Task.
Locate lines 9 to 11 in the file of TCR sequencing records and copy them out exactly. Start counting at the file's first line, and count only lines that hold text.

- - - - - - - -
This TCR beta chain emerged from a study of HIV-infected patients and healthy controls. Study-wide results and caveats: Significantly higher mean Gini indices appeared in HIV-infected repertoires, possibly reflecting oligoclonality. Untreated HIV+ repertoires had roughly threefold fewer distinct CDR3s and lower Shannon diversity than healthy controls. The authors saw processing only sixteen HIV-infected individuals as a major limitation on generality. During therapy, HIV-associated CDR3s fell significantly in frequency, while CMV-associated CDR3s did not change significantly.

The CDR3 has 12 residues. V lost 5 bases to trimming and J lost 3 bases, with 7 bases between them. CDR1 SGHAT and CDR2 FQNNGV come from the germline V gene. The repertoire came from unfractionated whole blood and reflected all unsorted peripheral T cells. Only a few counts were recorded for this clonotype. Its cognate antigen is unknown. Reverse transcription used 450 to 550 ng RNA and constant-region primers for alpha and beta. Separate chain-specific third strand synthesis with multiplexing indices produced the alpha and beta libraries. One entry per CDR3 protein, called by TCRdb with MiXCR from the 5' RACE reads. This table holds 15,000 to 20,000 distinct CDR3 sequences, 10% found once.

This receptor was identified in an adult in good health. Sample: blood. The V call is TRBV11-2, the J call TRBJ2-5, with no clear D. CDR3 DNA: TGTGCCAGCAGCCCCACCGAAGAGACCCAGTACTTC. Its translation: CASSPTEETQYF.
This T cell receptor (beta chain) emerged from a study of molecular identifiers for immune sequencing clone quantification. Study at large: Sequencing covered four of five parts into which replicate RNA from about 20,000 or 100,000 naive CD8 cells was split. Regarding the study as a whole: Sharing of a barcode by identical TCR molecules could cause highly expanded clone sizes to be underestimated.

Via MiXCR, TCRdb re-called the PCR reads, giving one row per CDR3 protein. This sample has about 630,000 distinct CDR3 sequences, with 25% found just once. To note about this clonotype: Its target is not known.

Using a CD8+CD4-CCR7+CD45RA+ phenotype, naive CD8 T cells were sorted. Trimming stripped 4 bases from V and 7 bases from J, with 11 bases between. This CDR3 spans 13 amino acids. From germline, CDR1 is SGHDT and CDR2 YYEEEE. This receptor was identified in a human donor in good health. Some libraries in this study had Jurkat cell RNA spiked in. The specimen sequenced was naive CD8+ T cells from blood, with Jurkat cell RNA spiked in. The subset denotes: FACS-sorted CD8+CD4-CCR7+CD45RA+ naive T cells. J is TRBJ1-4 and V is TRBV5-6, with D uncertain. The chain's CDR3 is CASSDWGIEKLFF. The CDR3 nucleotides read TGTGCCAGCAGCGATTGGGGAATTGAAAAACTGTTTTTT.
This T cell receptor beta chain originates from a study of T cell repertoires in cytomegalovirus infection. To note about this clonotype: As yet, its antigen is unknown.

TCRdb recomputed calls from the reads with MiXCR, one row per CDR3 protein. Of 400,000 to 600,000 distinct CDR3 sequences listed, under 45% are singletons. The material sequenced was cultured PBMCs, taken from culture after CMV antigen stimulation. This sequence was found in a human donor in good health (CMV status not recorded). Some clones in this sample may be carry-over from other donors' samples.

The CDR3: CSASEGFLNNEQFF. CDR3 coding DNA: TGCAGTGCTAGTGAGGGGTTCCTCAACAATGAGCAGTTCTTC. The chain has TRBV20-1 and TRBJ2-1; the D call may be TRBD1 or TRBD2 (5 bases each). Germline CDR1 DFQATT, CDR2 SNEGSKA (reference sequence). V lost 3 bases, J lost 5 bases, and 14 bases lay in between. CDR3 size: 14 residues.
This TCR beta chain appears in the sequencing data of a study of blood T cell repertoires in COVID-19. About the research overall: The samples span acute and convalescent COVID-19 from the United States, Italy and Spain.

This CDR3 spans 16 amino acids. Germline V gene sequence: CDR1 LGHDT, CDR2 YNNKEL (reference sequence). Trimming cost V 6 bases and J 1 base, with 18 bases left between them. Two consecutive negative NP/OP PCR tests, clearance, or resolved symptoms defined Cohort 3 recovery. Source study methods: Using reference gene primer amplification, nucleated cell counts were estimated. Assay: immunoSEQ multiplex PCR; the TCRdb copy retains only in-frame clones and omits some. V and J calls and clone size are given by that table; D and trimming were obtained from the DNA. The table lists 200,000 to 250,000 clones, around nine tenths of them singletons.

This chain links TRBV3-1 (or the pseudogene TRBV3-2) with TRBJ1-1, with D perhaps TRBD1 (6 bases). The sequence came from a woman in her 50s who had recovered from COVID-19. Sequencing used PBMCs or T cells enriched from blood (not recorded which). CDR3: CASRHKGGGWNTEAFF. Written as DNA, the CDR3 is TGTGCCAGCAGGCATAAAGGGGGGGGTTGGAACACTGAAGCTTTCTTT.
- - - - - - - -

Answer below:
The CDR3: CSASEGFLNNEQFF. CDR3 coding DNA: TGCAGTGCTAGTGAGGGGTTCCTCAACAATGAGCAGTTCTTC. The chain has TRBV20-1 and TRBJ2-1; the D call may be TRBD1 or TRBD2 (5 bases each). Germline CDR1 DFQATT, CDR2 SNEGSKA (reference sequence). V lost 3 bases, J lost 5 bases, and 14 bases lay in between. CDR3 size: 14 residues.
This TCR beta chain appears in the sequencing data of a study of blood T cell repertoires in COVID-19. About the research overall: The samples span acute and convalescent COVID-19 from the United States, Italy and Spain.

This CDR3 spans 16 amino acids. Germline V gene sequence: CDR1 LGHDT, CDR2 YNNKEL (reference sequence). Trimming cost V 6 bases and J 1 base, with 18 bases left between them. Two consecutive negative NP/OP PCR tests, clearance, or resolved symptoms defined Cohort 3 recovery. Source study methods: Using reference gene primer amplification, nucleated cell counts were estimated. Assay: immunoSEQ multiplex PCR; the TCRdb copy retains only in-frame clones and omits some. V and J calls and clone size are given by that table; D and trimming were obtained from the DNA. The table lists 200,000 to 250,000 clones, around nine tenths of them singletons.